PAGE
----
Romer equation 2.55 on the Diamond model, says:

Let $s(r)$ being the fraction of income saved, $r$ the interest rate,$\rho$ the discount rate, and $\theta$ the household's willingness to shift consumption between periods, with

$$ s(r) = \frac{(1+r)^{(1-\theta)/\theta}}{ (1+\rho)^{1/\theta} + (1+r)^{(1-\theta)/\theta} } $$ implies that saving is increasing in $r \iff (1+r)^{(1 - \theta)/\theta)}$ is increasing in r; equivalently $ds / dr > 0$ if $\theta < 1$

Is the first statement related to monoticity? Also, how to show this graphically, that is to show, $s(r)$ a function of $\theta$? Considering this, plotting $(\theta, s(\theta, r=.1))$ I do not see a change at $\theta=1$, but when I graphed $(r, s(r))$ with values $\theta=0.5,$ and $\theta=1.5$ I saw the desired change in orientation. Which way is right?


$$y = \frac {a(x)}{b+a(x)} \implies \frac{\partial y}{\partial x} = \frac{\partial y}{\partial a}\cdot \frac{\partial a}{\partial x}$$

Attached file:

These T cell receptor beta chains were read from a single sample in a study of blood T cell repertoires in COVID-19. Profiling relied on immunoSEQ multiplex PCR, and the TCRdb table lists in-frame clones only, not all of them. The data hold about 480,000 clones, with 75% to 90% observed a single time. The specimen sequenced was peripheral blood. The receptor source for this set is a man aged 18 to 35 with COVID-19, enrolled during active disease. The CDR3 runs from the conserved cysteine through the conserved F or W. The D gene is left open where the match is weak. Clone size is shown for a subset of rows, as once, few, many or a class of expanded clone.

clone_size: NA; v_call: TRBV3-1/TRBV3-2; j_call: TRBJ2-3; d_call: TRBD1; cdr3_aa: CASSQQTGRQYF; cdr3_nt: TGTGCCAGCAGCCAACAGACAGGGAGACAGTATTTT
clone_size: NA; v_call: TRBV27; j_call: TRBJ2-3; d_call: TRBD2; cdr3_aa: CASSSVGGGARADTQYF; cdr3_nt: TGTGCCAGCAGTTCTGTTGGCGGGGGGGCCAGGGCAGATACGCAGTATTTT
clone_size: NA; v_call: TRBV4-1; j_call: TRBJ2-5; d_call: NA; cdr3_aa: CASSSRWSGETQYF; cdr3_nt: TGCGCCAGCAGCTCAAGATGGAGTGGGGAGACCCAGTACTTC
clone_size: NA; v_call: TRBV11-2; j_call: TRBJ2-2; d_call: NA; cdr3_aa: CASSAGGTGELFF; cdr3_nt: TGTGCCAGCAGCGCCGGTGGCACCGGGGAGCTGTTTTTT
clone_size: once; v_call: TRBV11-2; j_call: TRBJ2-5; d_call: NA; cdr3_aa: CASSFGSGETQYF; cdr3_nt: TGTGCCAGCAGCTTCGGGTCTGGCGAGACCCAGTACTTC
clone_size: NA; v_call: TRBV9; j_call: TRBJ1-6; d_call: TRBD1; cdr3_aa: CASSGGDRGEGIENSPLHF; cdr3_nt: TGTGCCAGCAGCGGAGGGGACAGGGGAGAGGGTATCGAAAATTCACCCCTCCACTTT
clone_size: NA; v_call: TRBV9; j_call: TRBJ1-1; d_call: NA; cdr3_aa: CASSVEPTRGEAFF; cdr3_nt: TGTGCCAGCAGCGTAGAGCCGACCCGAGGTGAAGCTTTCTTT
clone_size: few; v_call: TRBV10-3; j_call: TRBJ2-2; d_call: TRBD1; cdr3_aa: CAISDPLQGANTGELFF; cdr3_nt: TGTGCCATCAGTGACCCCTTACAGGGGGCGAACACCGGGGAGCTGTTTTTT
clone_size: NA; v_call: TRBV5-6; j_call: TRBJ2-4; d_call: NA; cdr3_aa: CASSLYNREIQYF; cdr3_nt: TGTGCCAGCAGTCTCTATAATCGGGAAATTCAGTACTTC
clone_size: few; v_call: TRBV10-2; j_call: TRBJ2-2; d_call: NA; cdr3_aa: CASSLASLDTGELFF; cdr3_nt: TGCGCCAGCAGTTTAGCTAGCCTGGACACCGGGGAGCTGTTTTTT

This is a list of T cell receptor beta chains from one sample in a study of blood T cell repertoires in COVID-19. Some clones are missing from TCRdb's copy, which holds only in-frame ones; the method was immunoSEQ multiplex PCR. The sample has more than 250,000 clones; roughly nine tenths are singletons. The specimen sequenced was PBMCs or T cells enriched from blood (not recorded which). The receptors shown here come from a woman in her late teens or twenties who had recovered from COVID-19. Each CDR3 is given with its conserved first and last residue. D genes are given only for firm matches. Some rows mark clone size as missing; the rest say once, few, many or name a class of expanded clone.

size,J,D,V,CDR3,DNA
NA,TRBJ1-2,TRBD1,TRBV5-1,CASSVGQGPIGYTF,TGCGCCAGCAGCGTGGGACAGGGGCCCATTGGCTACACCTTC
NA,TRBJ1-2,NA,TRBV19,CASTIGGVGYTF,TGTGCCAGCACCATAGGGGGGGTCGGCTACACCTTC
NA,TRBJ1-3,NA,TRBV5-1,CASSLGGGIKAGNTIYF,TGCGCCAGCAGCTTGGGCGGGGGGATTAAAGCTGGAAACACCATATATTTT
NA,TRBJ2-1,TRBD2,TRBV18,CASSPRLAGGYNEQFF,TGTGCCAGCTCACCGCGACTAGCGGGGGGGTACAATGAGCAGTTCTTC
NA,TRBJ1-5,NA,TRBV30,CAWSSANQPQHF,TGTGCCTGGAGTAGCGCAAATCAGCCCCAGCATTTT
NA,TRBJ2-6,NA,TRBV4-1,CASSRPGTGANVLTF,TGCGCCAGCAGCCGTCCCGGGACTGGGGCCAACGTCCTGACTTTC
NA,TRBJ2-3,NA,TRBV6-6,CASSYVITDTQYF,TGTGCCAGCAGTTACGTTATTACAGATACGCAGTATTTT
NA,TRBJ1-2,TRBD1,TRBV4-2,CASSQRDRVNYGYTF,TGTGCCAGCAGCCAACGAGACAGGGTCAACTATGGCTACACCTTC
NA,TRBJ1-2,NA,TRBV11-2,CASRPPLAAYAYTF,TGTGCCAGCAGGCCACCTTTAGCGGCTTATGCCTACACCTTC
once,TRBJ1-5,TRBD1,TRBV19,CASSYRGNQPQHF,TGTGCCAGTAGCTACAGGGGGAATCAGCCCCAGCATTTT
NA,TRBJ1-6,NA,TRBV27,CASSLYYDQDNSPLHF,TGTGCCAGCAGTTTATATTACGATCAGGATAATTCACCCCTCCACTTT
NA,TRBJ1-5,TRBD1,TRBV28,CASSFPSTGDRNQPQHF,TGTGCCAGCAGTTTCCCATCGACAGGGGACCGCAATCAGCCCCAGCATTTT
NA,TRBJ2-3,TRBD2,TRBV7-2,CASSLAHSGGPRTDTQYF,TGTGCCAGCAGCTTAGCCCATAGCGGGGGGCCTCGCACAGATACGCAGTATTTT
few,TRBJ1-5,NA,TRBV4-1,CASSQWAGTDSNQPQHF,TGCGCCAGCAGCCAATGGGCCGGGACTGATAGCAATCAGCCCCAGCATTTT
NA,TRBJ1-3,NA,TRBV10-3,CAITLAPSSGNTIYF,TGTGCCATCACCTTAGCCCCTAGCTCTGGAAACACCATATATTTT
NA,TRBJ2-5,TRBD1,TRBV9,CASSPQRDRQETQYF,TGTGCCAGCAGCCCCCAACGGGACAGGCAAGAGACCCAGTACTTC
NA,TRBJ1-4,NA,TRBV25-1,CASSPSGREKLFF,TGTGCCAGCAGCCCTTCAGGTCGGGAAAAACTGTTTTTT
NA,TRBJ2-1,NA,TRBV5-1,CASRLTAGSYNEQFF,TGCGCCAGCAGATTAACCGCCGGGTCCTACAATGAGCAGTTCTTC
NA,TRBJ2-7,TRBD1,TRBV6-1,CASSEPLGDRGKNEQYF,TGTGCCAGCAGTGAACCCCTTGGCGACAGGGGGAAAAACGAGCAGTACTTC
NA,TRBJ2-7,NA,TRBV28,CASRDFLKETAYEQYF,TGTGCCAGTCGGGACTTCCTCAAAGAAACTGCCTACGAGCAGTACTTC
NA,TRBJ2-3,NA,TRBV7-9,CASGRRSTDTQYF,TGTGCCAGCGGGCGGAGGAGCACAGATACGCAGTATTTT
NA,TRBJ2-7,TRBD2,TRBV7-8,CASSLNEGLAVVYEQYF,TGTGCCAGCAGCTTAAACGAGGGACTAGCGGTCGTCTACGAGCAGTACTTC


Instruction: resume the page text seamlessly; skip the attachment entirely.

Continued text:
$$\frac{\partial y}{\partial a} = \frac {b+a -a}{(b+a)^2} = \frac {b}{(b+a)^2} >0$$

because in your case "$b$"$>0$,

the sign of $\frac{\partial y}{\partial x}$ will be the same as the sign of $\frac{\partial a}{\partial x}$, which is what Romer is asserting.

$\theta >1$ would make $\frac{\partial a}{\partial x} <0$, so

$$\theta <1 \implies \frac{\partial a}{\partial x}>0\implies \frac{\partial y}{\partial x}>0$$

  • $\begingroup$ Yes thank you @Alecos Papadopoulos, I actually understood this part, my question .. I guess I should have put this first, sorry, was how to see this graphically. Either: 1) to graph $s(r)$ as a function of $\theta$, that is a graph with axis, $(\theta, s(\theta,r))$, but when I did, I didn't see any change around $\theta=1$ or 2) graph with axis $(r, s(r))$ twice, once with $\theta<1$ and again with $\theta>1$ here I see a difference. But I think we should be able to make this conclusion from observing either graph. $\endgroup$
    – Sunhwa
    Feb 13 '16 at 2:23

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